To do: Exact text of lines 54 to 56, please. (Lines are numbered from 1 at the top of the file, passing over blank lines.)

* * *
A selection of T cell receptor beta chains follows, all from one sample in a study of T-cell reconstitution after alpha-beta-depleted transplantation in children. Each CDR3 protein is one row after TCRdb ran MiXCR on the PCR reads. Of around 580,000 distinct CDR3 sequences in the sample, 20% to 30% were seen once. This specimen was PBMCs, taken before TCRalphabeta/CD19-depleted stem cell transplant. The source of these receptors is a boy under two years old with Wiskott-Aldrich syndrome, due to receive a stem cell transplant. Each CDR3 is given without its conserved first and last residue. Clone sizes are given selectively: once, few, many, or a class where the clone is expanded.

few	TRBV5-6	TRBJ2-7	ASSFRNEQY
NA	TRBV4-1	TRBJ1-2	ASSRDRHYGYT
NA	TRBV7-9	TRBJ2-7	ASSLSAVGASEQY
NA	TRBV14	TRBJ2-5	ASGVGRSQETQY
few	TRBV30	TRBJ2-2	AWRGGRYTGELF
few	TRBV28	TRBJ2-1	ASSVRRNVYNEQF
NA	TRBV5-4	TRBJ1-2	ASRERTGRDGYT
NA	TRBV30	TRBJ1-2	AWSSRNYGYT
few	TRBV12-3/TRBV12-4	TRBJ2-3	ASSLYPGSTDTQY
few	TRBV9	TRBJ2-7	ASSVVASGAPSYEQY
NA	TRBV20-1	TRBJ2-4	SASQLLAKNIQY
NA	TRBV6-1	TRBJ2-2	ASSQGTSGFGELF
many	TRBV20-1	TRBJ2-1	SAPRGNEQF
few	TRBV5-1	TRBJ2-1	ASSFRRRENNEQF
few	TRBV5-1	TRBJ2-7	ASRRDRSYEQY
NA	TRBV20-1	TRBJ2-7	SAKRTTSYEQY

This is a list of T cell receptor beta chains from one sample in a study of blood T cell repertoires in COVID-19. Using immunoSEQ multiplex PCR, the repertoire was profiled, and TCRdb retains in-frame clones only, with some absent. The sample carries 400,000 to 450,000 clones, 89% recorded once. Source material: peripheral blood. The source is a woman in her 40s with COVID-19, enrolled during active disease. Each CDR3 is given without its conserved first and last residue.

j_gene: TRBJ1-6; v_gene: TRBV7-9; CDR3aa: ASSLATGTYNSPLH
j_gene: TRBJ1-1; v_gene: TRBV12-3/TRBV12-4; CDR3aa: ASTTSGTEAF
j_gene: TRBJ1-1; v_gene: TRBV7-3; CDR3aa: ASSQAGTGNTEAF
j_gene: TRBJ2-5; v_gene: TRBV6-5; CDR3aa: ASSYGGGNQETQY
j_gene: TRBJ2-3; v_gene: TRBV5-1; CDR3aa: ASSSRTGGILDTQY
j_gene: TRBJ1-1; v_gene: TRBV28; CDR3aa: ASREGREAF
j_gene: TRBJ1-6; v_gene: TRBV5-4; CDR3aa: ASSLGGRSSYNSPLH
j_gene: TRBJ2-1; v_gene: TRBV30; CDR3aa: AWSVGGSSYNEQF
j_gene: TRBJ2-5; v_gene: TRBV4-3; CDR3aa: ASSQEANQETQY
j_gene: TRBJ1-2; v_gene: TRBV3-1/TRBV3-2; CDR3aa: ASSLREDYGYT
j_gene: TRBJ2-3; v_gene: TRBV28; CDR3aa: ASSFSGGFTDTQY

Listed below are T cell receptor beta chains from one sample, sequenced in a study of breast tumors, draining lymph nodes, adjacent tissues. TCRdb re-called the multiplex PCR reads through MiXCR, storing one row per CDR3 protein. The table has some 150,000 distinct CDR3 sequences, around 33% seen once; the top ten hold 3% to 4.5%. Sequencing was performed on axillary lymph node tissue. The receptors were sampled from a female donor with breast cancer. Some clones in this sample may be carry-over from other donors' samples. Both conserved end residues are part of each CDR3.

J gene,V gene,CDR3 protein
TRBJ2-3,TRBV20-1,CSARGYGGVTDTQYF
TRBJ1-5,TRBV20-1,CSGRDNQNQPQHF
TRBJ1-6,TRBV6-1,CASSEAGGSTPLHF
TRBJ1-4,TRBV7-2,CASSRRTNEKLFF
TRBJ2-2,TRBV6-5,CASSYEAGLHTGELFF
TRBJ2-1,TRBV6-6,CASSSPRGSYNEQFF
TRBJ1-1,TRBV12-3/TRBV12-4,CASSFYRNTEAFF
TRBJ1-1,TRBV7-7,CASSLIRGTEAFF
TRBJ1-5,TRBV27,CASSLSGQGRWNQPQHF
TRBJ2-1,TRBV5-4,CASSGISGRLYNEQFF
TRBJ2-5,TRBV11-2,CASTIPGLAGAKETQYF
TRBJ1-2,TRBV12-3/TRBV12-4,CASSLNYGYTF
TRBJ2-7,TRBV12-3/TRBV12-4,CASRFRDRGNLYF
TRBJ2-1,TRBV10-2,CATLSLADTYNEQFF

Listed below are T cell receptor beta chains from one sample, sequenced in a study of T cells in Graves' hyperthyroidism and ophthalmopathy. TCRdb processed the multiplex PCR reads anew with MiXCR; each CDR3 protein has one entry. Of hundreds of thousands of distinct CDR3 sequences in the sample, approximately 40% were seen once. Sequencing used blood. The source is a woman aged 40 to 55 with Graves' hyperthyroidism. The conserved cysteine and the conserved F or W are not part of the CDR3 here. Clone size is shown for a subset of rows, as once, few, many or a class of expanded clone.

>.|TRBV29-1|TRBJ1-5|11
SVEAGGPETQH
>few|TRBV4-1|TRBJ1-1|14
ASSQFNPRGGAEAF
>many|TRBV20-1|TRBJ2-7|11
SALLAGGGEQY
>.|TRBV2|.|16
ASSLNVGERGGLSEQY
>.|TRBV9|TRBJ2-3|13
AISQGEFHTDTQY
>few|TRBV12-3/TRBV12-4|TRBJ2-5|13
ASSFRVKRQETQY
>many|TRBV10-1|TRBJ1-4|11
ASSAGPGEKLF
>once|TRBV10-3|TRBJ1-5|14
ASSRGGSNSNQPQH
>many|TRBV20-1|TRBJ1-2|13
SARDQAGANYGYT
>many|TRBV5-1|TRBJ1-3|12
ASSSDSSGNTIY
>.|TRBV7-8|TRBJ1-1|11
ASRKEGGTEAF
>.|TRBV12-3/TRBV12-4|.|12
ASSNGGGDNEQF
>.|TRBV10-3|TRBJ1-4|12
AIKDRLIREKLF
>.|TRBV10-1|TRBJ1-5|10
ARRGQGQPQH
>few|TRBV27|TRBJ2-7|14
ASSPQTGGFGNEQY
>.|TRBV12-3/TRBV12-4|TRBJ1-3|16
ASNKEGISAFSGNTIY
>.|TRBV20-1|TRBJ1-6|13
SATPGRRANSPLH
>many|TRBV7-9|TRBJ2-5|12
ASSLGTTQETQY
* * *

ASSLNVGERGGLSEQY
>.|TRBV9|TRBJ2-3|13
AISQGEFHTDTQY